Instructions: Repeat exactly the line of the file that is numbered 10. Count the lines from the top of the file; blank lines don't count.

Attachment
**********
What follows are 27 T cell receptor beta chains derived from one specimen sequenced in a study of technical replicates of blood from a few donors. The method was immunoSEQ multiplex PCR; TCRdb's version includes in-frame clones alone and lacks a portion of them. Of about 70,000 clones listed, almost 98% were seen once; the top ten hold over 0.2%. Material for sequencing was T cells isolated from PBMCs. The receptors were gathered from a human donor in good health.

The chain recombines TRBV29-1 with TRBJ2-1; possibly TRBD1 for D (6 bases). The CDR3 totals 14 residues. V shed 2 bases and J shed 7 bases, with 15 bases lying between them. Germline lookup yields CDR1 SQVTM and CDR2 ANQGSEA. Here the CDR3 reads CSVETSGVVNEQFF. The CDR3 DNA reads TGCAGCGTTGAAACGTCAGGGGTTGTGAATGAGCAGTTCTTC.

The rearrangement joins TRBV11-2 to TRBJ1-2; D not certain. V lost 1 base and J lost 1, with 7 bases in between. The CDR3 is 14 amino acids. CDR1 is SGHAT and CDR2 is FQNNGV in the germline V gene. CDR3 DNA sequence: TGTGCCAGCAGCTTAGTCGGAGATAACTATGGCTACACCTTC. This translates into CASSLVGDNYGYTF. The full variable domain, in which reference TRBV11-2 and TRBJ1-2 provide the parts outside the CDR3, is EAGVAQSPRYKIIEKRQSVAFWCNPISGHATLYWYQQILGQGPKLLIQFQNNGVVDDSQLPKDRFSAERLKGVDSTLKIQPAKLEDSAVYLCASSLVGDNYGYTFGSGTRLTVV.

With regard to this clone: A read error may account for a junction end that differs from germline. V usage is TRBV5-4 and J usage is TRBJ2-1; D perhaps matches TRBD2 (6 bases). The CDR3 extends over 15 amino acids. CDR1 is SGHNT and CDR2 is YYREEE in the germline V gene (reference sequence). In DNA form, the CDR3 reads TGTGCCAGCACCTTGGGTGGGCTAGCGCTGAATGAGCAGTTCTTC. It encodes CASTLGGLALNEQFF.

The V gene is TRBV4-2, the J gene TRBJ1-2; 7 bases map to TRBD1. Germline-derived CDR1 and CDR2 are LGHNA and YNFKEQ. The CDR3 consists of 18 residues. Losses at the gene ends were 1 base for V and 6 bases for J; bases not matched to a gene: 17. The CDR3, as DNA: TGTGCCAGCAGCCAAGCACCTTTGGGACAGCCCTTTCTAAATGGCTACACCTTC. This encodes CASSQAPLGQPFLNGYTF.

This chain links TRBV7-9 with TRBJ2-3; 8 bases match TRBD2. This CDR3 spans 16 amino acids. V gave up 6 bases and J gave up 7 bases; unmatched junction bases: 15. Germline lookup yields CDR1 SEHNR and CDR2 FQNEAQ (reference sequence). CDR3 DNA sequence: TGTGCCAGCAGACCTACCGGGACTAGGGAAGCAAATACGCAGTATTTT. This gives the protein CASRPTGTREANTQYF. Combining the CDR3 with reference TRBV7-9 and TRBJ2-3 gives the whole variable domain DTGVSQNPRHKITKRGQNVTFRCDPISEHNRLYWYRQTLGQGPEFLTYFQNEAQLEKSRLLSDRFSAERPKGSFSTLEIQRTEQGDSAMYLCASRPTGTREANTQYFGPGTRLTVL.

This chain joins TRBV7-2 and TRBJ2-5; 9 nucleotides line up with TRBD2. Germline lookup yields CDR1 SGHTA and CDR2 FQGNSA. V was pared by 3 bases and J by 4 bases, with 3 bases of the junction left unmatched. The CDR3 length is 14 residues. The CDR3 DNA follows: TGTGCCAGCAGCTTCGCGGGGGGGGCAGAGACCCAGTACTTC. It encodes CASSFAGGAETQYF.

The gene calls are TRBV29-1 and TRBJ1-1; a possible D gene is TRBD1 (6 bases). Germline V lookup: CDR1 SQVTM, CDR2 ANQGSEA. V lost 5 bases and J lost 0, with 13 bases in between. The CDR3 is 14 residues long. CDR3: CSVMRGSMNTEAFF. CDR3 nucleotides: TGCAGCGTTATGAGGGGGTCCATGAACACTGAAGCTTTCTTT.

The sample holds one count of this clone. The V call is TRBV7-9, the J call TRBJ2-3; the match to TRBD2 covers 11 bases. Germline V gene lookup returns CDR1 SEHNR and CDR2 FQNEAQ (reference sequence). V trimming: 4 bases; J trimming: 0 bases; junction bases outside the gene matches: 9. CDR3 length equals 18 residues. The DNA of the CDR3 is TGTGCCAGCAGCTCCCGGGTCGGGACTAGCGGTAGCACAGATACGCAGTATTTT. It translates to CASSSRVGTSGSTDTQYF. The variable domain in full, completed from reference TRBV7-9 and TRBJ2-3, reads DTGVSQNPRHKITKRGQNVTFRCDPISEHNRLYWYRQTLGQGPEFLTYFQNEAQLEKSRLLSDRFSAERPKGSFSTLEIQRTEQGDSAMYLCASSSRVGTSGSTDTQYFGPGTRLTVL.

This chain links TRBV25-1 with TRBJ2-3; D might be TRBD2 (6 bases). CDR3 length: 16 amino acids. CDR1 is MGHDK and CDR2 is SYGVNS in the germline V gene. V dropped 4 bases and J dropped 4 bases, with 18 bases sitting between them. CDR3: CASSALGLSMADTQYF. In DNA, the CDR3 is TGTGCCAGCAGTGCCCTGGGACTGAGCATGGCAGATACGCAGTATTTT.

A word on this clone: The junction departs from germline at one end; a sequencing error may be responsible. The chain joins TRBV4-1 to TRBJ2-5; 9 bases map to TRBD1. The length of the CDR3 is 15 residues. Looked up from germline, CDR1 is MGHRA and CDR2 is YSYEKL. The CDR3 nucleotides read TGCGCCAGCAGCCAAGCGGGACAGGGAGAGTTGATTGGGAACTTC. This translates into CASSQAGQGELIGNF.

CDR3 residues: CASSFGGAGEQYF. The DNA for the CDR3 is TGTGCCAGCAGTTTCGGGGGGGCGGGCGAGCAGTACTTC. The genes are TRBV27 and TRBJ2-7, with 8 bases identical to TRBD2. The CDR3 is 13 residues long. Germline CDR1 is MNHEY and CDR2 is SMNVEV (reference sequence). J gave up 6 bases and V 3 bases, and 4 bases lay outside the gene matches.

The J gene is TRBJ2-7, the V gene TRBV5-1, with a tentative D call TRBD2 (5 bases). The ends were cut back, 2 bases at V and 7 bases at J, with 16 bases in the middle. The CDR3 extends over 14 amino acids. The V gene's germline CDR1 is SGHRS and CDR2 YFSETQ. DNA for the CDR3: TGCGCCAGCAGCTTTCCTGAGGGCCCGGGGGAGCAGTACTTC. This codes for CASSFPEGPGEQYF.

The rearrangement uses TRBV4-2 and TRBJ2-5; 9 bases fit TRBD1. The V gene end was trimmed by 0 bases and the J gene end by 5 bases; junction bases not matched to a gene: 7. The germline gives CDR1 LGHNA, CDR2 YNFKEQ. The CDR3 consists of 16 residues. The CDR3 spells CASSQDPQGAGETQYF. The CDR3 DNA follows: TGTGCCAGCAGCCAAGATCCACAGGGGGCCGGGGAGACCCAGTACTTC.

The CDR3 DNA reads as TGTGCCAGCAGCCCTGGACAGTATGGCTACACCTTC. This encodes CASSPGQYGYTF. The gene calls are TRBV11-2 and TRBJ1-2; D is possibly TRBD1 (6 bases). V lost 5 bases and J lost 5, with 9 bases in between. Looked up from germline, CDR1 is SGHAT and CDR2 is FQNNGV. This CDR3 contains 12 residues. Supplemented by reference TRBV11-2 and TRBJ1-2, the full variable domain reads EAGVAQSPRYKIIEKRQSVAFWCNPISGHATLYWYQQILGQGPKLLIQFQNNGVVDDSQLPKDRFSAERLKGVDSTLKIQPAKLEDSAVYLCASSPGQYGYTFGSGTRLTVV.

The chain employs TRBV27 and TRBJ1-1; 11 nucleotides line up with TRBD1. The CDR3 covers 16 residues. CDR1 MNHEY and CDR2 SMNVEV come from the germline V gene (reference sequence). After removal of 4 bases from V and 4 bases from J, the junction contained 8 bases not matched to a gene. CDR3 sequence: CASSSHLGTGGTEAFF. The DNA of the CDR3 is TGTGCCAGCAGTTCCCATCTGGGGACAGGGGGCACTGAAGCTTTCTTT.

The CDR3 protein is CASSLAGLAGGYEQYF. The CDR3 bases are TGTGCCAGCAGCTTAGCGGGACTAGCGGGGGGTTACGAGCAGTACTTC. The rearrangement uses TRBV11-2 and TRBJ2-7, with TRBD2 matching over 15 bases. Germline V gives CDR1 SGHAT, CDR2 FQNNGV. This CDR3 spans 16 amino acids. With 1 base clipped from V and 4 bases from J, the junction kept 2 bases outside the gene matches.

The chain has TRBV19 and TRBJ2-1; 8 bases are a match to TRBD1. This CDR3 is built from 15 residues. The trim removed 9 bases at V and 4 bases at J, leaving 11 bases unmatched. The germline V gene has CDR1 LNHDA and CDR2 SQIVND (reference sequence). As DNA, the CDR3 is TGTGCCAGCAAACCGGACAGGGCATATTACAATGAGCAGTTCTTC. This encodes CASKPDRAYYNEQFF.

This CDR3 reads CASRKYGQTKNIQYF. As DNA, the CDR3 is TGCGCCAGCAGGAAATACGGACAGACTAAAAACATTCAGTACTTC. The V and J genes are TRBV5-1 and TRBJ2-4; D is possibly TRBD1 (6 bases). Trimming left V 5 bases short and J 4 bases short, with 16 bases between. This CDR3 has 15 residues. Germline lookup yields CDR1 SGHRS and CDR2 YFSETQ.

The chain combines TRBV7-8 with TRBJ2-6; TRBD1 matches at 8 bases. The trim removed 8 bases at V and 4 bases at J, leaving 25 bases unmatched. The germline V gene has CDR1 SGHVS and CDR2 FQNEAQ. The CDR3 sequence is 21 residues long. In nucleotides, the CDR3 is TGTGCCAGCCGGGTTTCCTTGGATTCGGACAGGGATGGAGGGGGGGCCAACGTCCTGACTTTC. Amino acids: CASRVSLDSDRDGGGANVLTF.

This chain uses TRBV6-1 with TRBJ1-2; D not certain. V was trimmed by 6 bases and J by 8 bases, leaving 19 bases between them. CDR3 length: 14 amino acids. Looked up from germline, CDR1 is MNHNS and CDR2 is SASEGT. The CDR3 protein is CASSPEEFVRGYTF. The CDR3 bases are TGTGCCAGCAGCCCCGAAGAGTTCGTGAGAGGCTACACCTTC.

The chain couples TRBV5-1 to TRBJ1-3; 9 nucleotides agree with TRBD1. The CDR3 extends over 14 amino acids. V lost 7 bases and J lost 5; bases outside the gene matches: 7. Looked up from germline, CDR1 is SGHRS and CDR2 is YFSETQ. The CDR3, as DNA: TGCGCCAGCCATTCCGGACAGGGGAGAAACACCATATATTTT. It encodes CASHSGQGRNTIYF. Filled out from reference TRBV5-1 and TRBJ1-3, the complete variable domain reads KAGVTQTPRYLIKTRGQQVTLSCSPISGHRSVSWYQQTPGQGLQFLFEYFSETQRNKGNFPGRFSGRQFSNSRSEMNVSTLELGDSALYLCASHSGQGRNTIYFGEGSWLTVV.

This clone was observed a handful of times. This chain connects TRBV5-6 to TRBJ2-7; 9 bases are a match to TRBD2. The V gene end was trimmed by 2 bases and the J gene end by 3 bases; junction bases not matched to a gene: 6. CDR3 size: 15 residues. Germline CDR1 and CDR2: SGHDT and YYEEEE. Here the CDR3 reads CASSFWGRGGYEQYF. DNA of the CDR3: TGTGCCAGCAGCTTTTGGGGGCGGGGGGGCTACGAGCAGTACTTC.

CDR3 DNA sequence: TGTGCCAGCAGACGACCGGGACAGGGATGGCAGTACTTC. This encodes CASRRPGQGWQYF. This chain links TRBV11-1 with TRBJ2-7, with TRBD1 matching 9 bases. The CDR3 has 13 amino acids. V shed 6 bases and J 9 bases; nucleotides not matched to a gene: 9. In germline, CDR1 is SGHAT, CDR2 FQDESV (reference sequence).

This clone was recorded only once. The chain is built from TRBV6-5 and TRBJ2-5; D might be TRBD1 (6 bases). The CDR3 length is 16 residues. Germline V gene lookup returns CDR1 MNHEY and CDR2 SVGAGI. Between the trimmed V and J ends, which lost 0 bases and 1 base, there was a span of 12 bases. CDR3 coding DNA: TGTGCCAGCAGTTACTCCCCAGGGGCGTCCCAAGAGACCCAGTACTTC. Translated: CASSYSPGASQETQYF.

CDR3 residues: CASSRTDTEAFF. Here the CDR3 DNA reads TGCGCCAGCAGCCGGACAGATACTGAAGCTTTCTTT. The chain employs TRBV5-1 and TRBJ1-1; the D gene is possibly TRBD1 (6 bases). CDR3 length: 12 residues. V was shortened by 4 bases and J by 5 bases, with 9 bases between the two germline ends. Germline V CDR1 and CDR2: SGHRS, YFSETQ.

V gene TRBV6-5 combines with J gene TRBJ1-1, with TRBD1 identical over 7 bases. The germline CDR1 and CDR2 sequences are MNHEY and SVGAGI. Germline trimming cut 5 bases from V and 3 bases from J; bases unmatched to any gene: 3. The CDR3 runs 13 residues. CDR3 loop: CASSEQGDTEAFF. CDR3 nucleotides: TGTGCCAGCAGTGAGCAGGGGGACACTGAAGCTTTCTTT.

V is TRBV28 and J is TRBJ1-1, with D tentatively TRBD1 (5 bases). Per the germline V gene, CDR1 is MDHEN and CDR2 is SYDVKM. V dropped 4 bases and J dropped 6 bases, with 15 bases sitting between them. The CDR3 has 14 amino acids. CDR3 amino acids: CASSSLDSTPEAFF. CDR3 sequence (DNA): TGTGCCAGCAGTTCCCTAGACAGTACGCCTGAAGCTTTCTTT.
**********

This chain links TRBV25-1 with TRBJ2-3; D might be TRBD2 (6 bases). CDR3 length: 16 amino acids. CDR1 is MGHDK and CDR2 is SYGVNS in the germline V gene. V dropped 4 bases and J dropped 4 bases, with 18 bases sitting between them. CDR3: CASSALGLSMADTQYF. In DNA, the CDR3 is TGTGCCAGCAGTGCCCTGGGACTGAGCATGGCAGATACGCAGTATTTT.